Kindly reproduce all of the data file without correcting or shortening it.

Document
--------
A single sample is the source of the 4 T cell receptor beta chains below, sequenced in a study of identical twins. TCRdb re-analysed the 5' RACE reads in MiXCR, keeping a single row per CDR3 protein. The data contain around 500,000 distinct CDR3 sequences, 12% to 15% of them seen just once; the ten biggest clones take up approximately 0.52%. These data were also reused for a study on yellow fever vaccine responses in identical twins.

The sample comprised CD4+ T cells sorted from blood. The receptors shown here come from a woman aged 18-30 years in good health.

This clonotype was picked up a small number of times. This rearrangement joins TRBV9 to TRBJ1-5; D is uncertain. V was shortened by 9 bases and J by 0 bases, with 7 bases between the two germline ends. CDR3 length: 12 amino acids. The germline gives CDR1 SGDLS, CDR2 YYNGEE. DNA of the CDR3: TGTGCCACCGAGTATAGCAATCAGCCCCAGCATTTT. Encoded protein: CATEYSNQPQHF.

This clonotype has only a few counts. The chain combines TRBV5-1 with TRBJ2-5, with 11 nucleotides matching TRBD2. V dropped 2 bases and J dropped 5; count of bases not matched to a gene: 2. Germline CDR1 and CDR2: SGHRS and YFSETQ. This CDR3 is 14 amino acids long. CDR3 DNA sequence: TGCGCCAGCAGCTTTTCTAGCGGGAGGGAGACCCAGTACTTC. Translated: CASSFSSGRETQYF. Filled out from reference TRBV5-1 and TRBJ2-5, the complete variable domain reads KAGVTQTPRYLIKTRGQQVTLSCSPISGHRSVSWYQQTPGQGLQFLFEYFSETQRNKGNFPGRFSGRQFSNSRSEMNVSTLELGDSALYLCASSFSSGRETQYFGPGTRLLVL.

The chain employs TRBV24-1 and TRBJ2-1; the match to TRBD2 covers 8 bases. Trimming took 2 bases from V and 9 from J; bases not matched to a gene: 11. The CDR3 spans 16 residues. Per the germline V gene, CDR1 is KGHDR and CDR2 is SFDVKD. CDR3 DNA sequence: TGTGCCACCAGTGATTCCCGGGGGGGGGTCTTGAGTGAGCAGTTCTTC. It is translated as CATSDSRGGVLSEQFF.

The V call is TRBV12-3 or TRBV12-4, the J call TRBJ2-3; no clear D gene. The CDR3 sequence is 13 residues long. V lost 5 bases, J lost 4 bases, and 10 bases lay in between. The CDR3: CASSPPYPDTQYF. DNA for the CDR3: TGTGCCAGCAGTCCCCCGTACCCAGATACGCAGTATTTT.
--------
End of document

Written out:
A single sample is the source of the 4 T cell receptor beta chains below, sequenced in a study of identical twins. TCRdb re-analysed the 5' RACE reads in MiXCR, keeping a single row per CDR3 protein. The data contain around 500,000 distinct CDR3 sequences, 12% to 15% of them seen just once; the ten biggest clones take up approximately 0.52%. These data were also reused for a study on yellow fever vaccine responses in identical twins.

The sample comprised CD4+ T cells sorted from blood. The receptors shown here come from a woman aged 18-30 years in good health.

This clonotype was picked up a small number of times. This rearrangement joins TRBV9 to TRBJ1-5; D is uncertain. V was shortened by 9 bases and J by 0 bases, with 7 bases between the two germline ends. CDR3 length: 12 amino acids. The germline gives CDR1 SGDLS, CDR2 YYNGEE. DNA of the CDR3: TGTGCCACCGAGTATAGCAATCAGCCCCAGCATTTT. Encoded protein: CATEYSNQPQHF.

This clonotype has only a few counts. The chain combines TRBV5-1 with TRBJ2-5, with 11 nucleotides matching TRBD2. V dropped 2 bases and J dropped 5; count of bases not matched to a gene: 2. Germline CDR1 and CDR2: SGHRS and YFSETQ. This CDR3 is 14 amino acids long. CDR3 DNA sequence: TGCGCCAGCAGCTTTTCTAGCGGGAGGGAGACCCAGTACTTC. Translated: CASSFSSGRETQYF. Filled out from reference TRBV5-1 and TRBJ2-5, the complete variable domain reads KAGVTQTPRYLIKTRGQQVTLSCSPISGHRSVSWYQQTPGQGLQFLFEYFSETQRNKGNFPGRFSGRQFSNSRSEMNVSTLELGDSALYLCASSFSSGRETQYFGPGTRLLVL.

The chain employs TRBV24-1 and TRBJ2-1; the match to TRBD2 covers 8 bases. Trimming took 2 bases from V and 9 from J; bases not matched to a gene: 11. The CDR3 spans 16 residues. Per the germline V gene, CDR1 is KGHDR and CDR2 is SFDVKD. CDR3 DNA sequence: TGTGCCACCAGTGATTCCCGGGGGGGGGTCTTGAGTGAGCAGTTCTTC. It is translated as CATSDSRGGVLSEQFF.

The V call is TRBV12-3 or TRBV12-4, the J call TRBJ2-3; no clear D gene. The CDR3 sequence is 13 residues long. V lost 5 bases, J lost 4 bases, and 10 bases lay in between. The CDR3: CASSPPYPDTQYF. DNA for the CDR3: TGTGCCAGCAGTCCCCCGTACCCAGATACGCAGTATTTT.